Jean-Pierre Raufman, M.D., has been appointed head of the Division of Gastroenterology at the University of Maryland School of Medicine and the University of Maryland Medical Center. Dr. Raufman comes to Baltimore from the University of Arkansas for Medical Sciences in Little Rock, where he was the Jerome Levy Professor of Medicine and head of gastroenterology.
Dr. Raufman's research and clinical interests are focused on gastric gland secretions, bile acids, peptic ulcers and hepatitis C. He is chair of the Gastroenterology Teaching Project for the American Gastroenterological Association. He has received outstanding teaching awards from medical students and residents at the University of Arkansas for Medical Sciences and from former students at SUNY-Brooklyn, where he was named Outstanding Educator of the Clinical Faculty.
"Dr. Raufman's experience will be a major asset as we work to grow our clinical and research programs. He is an excellent scientist who has had research programs funded by the National Institutes of Health and the Department of Veterans Affairs since the beginning of his career," says William L. Henrich, M.D., professor and chair of the department of Medicine at the University of Maryland School of Medicine and chief of the Department of Medicine at the University of Maryland Medical Center.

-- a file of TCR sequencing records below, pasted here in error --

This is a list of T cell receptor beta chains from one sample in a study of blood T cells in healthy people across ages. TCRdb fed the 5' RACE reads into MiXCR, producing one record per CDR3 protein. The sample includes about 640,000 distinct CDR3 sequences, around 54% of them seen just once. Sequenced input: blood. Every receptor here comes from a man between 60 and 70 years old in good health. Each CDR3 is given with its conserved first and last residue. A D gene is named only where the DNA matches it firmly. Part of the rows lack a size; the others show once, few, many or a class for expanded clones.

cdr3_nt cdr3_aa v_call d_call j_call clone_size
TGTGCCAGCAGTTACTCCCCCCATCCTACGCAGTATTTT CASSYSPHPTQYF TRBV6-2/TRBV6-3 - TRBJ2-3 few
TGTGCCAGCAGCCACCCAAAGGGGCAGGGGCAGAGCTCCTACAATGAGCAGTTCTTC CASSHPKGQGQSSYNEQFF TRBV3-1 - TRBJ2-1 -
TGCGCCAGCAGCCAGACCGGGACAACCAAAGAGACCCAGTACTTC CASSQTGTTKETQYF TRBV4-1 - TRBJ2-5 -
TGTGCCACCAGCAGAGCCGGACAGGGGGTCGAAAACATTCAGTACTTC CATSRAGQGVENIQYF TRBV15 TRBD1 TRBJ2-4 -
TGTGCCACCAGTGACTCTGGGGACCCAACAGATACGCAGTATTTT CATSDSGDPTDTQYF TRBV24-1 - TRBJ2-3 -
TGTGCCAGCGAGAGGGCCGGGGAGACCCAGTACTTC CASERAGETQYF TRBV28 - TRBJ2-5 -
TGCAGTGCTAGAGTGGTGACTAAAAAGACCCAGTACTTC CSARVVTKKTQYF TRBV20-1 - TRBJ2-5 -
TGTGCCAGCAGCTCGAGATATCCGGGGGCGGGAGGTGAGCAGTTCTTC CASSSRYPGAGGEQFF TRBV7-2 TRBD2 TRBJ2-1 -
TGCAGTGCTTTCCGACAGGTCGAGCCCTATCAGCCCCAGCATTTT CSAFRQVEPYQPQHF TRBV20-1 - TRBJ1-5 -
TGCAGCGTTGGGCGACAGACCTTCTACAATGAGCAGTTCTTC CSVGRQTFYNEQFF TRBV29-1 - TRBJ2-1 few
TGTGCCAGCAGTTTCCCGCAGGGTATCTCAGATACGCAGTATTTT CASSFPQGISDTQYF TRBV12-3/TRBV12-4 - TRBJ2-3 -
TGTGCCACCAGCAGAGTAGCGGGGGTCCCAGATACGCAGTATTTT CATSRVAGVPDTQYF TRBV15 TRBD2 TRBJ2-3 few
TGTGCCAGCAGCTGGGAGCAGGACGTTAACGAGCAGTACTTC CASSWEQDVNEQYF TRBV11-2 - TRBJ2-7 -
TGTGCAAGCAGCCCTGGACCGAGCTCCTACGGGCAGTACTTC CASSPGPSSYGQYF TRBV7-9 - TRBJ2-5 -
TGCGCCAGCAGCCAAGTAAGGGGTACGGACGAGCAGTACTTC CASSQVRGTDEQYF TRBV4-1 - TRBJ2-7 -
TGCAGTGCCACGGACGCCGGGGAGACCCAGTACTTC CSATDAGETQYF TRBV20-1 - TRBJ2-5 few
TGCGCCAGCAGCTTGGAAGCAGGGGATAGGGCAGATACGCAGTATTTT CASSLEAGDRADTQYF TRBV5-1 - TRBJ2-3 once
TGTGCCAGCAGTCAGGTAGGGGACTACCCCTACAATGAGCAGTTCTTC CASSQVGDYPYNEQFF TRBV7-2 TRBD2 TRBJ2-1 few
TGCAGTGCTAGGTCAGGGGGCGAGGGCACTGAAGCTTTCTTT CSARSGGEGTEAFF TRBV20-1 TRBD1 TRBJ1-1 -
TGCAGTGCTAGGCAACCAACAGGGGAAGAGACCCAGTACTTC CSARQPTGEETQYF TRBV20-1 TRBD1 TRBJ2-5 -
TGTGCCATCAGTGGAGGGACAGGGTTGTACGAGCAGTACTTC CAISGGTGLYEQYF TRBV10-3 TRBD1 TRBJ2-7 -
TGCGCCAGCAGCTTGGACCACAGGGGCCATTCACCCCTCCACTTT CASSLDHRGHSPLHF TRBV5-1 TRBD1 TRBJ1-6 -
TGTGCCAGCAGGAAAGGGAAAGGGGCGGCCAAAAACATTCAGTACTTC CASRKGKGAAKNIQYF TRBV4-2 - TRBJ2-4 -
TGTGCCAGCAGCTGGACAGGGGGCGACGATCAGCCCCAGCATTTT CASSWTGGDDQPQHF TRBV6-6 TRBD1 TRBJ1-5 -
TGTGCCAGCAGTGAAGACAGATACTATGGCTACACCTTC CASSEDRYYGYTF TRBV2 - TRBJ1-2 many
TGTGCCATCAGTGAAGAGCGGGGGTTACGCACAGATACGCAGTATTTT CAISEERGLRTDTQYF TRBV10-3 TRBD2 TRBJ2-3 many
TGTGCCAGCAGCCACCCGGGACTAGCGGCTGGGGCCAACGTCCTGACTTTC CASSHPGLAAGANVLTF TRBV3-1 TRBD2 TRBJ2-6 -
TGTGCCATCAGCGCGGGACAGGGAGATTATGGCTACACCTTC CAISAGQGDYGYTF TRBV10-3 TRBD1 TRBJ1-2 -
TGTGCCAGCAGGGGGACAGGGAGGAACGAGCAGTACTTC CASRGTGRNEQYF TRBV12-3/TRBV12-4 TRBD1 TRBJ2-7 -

"At the same time, he's a very fine physician, with a wide range of expertise in the care of patients with diseases of the digestive system," adds Dr. Henrich.
Several factors led to Dr. Raufman's decision to come to the University of Maryland, including the academic excellence of the School of Medicine. "I was attracted by the high quality of its faculty, residents and students and the institution's commitment to medical research," he says.
The focus on excellent patient care at the University of Maryland Medical Center appealed to him as well. "The best research grows out of patient contact, learning what problems patients have, hearing their concerns, and then translating that into studies that will lead to improved treatments and medical devices," Dr. Raufman says. He adds that he hopes to build on both the research and clinical programs already in place.
Dr. Raufman earned his medical degree from the Albert Einstein College of Medicine and trained at Montefiore Hospital, both in Bronx, NY. He completed a gastroenterology fellowship at the University of Michigan in Ann Arbor, followed by a medical staff fellowship in the Digestive Disease Branch of the National Institutes of Health. He has published more than 125 scientific articles and 18 book chapters, and has lectured at national and international professional meetings.
In his new role, Dr. Raufman also becomes the Moses and Helen Golden Paulson Professor of Gastroenterology, an endowed professorship that honors the late Moses Paulson, M.D. Dr. Paulson graduated from the UM School of Medicine in 1921 and was a recognized gastroenterologist in Baltimore.
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